Groupthink Case Study
Groupthink Case Study Introduction Working in groups is something we all encounter in our life, in and outside of work. A group – or team – consists of people working together because they have a common purpose or goal. Decisions are made by teams every day and it is imperative that the decision-making process be effective. Shortcomings in the decision-making process should be avoided (Thompson, 2004). A situation that can occur within a group is called Groupthink. Groupthink leads to the making of bad decisions because of poor judgment and lack of creativity from the team members.
The power to agree becomes stronger than the power to stand up or speak out about your views or opinions. A group often ends up failing if they are stuck in groupthink for an extended period of time. Groupthink usually leads to unethical decisions and immoral judgments. Thompson (2004) defines groupthink as what “occurs when team members place consensus above all other priorities – including using good judgment when the consensus reflects poor judgment, improper or immoral actions, and so on. ” This case study will focus on the threat of groupthink and how a team and a Project Manager can avoid it.
Threat of Groupthink The threat of groupthink occurs when members of the group start believing they can’t be wrong. Thompson (2004) wrote “There is a strong intolerance in a groupthink situation for diversity of opinion. ” Team members will ignore obvious risks and believe that they are right, even though the decision may be immoral or based on stereotypes (Janis & Mann, 1977). The group’s primary function is to accomplish the task at hand and groupthink threatens the effectiveness of the members’ commitment. How to Avoid Groupthink
The Project Manager needs to give a clear goal to the team members to avoid groupthink from occurring. Every team member also needs to know that the Project Manager is holding them accountable. According to Janis & Mann (1977) “the leader should be neutral when assigning a decision-making task to a group. ” The Project Manager must be impartial and make him or herself available for each team member. Using constructive criticism and being accepting of criticism as the Project manager will also help deter groupthink (Janis & Mann, 1977).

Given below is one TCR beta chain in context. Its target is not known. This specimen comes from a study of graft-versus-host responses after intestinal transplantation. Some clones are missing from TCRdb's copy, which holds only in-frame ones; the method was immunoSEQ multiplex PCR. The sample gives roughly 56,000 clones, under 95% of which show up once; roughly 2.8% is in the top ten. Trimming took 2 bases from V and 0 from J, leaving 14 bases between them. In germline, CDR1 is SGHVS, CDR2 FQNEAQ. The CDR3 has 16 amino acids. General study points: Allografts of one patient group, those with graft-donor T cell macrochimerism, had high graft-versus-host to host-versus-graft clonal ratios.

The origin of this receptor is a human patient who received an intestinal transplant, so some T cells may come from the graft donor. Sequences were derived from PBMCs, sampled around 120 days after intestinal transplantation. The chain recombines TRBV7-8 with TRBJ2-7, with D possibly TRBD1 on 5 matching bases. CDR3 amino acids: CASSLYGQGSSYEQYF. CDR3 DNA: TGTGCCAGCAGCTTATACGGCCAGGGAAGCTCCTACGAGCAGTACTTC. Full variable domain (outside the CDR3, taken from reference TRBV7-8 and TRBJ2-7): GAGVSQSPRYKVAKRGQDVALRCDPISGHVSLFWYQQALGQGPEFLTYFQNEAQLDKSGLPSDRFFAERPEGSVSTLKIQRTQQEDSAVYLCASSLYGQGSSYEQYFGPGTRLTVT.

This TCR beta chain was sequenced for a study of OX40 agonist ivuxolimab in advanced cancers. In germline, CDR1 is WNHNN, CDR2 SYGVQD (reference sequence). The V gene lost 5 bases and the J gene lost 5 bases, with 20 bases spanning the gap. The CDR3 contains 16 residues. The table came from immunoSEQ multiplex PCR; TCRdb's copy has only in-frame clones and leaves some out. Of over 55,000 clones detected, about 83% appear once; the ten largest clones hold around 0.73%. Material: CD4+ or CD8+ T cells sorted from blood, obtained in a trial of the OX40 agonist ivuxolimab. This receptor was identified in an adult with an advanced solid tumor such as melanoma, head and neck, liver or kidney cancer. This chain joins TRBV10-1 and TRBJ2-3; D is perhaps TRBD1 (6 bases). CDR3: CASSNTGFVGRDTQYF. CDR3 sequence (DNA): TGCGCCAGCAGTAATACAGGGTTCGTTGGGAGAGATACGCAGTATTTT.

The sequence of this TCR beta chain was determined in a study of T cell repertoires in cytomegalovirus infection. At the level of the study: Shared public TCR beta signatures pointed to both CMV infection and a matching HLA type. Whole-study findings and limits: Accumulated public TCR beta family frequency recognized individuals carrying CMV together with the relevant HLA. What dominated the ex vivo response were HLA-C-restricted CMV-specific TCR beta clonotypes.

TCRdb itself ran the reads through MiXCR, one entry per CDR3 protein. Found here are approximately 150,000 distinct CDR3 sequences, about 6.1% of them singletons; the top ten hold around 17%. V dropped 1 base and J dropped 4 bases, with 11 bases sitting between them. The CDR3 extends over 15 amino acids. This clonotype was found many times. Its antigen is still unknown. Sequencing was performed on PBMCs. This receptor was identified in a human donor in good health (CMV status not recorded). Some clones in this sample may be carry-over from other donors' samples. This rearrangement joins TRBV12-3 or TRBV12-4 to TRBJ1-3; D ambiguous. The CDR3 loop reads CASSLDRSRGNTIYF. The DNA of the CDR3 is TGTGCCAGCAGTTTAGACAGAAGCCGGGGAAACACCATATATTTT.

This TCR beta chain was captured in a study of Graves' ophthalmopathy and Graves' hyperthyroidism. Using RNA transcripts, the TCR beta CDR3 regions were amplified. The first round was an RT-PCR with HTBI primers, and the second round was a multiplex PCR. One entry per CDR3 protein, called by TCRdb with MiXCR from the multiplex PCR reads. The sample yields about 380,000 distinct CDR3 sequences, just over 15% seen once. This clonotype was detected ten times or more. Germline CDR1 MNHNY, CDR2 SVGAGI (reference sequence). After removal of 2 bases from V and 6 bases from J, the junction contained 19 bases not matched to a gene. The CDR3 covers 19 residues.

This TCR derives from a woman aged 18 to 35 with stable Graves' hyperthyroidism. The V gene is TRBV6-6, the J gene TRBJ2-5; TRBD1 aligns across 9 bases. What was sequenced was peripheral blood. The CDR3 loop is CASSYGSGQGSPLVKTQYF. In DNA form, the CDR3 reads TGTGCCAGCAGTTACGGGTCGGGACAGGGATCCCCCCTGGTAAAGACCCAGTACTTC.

Team members need to give their input and participate actively to avoid groupthink. Team members may decide to divide into subgroups. Thompson (2004) noted “Team size is positively correlated with groupthink, with larger teams more likely to fall prey to groupthink. ” The group can also assign one person to seriously voice questions on each member‘s idea to force everyone to take another look before a decision is made. Both Thompson (2004) and Janis & Mann (1977) define this as “devil’s advocate”. Conclusion
Avoiding groupthink can make your decision making process less chaotic since decisions are made routinely within a team. Team members & Project Managers who avoid this pitfall will be more creative and meet their goals more effectively. Simply be aware that groupthink exists and understand the symptoms of it. References Thompson, Leigh L. (2004). Making the Team: A Guide for Managers. Upper Saddle River, NJ: Pearson Janis, I. L. & Mann, L. (1977). Decision making: A Psychological Analysis of Conflict, Choice, and Commitment. New York: Free Press